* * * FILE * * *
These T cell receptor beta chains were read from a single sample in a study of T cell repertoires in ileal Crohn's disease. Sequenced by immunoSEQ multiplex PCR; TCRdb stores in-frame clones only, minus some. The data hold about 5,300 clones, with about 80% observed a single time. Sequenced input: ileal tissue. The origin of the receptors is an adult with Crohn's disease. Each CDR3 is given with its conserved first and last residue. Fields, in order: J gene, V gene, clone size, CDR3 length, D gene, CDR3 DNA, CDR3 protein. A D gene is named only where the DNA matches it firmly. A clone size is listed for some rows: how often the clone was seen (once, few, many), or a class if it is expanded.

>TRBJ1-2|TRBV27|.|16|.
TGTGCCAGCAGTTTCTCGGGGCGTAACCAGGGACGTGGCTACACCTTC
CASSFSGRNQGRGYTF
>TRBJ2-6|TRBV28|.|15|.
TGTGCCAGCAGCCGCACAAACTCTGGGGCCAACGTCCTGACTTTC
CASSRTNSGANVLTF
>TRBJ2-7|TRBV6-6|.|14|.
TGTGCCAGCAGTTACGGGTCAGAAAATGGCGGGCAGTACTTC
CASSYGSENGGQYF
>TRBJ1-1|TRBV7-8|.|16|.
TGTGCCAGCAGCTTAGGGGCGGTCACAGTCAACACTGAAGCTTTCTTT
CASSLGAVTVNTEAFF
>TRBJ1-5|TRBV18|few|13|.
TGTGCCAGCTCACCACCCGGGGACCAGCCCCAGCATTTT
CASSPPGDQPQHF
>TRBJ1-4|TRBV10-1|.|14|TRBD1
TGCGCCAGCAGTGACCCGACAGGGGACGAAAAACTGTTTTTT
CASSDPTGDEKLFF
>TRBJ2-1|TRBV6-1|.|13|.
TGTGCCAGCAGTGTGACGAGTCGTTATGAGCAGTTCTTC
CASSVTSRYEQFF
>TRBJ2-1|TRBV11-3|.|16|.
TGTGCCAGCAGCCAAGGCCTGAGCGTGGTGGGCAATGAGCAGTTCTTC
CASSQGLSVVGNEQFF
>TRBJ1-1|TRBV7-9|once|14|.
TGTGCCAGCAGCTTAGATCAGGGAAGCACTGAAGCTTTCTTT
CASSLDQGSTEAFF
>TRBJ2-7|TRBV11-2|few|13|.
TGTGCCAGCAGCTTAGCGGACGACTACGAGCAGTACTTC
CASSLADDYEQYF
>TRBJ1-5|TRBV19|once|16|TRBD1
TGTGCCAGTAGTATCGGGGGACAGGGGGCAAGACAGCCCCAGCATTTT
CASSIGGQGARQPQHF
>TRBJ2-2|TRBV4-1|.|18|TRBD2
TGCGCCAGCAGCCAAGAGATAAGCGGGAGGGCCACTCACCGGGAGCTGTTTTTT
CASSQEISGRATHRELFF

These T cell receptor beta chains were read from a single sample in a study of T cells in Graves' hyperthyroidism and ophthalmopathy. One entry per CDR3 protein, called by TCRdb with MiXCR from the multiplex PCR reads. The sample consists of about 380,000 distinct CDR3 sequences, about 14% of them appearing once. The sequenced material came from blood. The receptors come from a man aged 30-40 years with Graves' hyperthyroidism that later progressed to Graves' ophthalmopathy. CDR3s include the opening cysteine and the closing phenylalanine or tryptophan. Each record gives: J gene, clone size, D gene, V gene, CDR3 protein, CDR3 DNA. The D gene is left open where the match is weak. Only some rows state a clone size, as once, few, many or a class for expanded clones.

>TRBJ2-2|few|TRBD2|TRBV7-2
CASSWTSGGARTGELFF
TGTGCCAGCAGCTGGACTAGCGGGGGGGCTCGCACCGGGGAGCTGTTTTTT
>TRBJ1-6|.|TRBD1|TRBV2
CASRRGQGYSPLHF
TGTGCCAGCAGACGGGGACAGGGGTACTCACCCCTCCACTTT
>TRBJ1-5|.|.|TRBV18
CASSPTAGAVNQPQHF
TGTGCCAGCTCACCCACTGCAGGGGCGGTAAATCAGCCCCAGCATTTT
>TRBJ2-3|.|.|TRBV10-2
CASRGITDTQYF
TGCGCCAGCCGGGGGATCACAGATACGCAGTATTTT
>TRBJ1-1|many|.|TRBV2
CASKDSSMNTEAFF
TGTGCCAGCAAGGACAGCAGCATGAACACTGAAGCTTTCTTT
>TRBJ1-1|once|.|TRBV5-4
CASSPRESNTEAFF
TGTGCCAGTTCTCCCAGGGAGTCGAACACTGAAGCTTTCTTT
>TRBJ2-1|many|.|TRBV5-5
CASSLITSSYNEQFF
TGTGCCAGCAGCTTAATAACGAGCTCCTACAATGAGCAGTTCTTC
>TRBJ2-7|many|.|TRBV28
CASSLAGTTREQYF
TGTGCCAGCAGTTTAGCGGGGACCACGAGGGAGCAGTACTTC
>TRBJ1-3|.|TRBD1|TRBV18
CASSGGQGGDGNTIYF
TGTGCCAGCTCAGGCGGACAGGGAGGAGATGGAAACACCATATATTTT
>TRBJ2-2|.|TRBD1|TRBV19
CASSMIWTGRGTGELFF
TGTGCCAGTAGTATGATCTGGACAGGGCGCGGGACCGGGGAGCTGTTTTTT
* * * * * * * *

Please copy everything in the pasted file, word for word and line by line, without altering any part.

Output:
These T cell receptor beta chains were read from a single sample in a study of T cell repertoires in ileal Crohn's disease. Sequenced by immunoSEQ multiplex PCR; TCRdb stores in-frame clones only, minus some. The data hold about 5,300 clones, with about 80% observed a single time. Sequenced input: ileal tissue. The origin of the receptors is an adult with Crohn's disease. Each CDR3 is given with its conserved first and last residue. Fields, in order: J gene, V gene, clone size, CDR3 length, D gene, CDR3 DNA, CDR3 protein. A D gene is named only where the DNA matches it firmly. A clone size is listed for some rows: how often the clone was seen (once, few, many), or a class if it is expanded.

>TRBJ1-2|TRBV27|.|16|.
TGTGCCAGCAGTTTCTCGGGGCGTAACCAGGGACGTGGCTACACCTTC
CASSFSGRNQGRGYTF
>TRBJ2-6|TRBV28|.|15|.
TGTGCCAGCAGCCGCACAAACTCTGGGGCCAACGTCCTGACTTTC
CASSRTNSGANVLTF
>TRBJ2-7|TRBV6-6|.|14|.
TGTGCCAGCAGTTACGGGTCAGAAAATGGCGGGCAGTACTTC
CASSYGSENGGQYF
>TRBJ1-1|TRBV7-8|.|16|.
TGTGCCAGCAGCTTAGGGGCGGTCACAGTCAACACTGAAGCTTTCTTT
CASSLGAVTVNTEAFF
>TRBJ1-5|TRBV18|few|13|.
TGTGCCAGCTCACCACCCGGGGACCAGCCCCAGCATTTT
CASSPPGDQPQHF
>TRBJ1-4|TRBV10-1|.|14|TRBD1
TGCGCCAGCAGTGACCCGACAGGGGACGAAAAACTGTTTTTT
CASSDPTGDEKLFF
>TRBJ2-1|TRBV6-1|.|13|.
TGTGCCAGCAGTGTGACGAGTCGTTATGAGCAGTTCTTC
CASSVTSRYEQFF
>TRBJ2-1|TRBV11-3|.|16|.
TGTGCCAGCAGCCAAGGCCTGAGCGTGGTGGGCAATGAGCAGTTCTTC
CASSQGLSVVGNEQFF
>TRBJ1-1|TRBV7-9|once|14|.
TGTGCCAGCAGCTTAGATCAGGGAAGCACTGAAGCTTTCTTT
CASSLDQGSTEAFF
>TRBJ2-7|TRBV11-2|few|13|.
TGTGCCAGCAGCTTAGCGGACGACTACGAGCAGTACTTC
CASSLADDYEQYF
>TRBJ1-5|TRBV19|once|16|TRBD1
TGTGCCAGTAGTATCGGGGGACAGGGGGCAAGACAGCCCCAGCATTTT
CASSIGGQGARQPQHF
>TRBJ2-2|TRBV4-1|.|18|TRBD2
TGCGCCAGCAGCCAAGAGATAAGCGGGAGGGCCACTCACCGGGAGCTGTTTTTT
CASSQEISGRATHRELFF

These T cell receptor beta chains were read from a single sample in a study of T cells in Graves' hyperthyroidism and ophthalmopathy. One entry per CDR3 protein, called by TCRdb with MiXCR from the multiplex PCR reads. The sample consists of about 380,000 distinct CDR3 sequences, about 14% of them appearing once. The sequenced material came from blood. The receptors come from a man aged 30-40 years with Graves' hyperthyroidism that later progressed to Graves' ophthalmopathy. CDR3s include the opening cysteine and the closing phenylalanine or tryptophan. Each record gives: J gene, clone size, D gene, V gene, CDR3 protein, CDR3 DNA. The D gene is left open where the match is weak. Only some rows state a clone size, as once, few, many or a class for expanded clones.

>TRBJ2-2|few|TRBD2|TRBV7-2
CASSWTSGGARTGELFF
TGTGCCAGCAGCTGGACTAGCGGGGGGGCTCGCACCGGGGAGCTGTTTTTT
>TRBJ1-6|.|TRBD1|TRBV2
CASRRGQGYSPLHF
TGTGCCAGCAGACGGGGACAGGGGTACTCACCCCTCCACTTT
>TRBJ1-5|.|.|TRBV18
CASSPTAGAVNQPQHF
TGTGCCAGCTCACCCACTGCAGGGGCGGTAAATCAGCCCCAGCATTTT
>TRBJ2-3|.|.|TRBV10-2
CASRGITDTQYF
TGCGCCAGCCGGGGGATCACAGATACGCAGTATTTT
>TRBJ1-1|many|.|TRBV2
CASKDSSMNTEAFF
TGTGCCAGCAAGGACAGCAGCATGAACACTGAAGCTTTCTTT
>TRBJ1-1|once|.|TRBV5-4
CASSPRESNTEAFF
TGTGCCAGTTCTCCCAGGGAGTCGAACACTGAAGCTTTCTTT
>TRBJ2-1|many|.|TRBV5-5
CASSLITSSYNEQFF
TGTGCCAGCAGCTTAATAACGAGCTCCTACAATGAGCAGTTCTTC
>TRBJ2-7|many|.|TRBV28
CASSLAGTTREQYF
TGTGCCAGCAGTTTAGCGGGGACCACGAGGGAGCAGTACTTC
>TRBJ1-3|.|TRBD1|TRBV18
CASSGGQGGDGNTIYF
TGTGCCAGCTCAGGCGGACAGGGAGGAGATGGAAACACCATATATTTT
>TRBJ2-2|.|TRBD1|TRBV19
CASSMIWTGRGTGELFF
TGTGCCAGTAGTATGATCTGGACAGGGCGCGGGACCGGGGAGCTGTTTTTT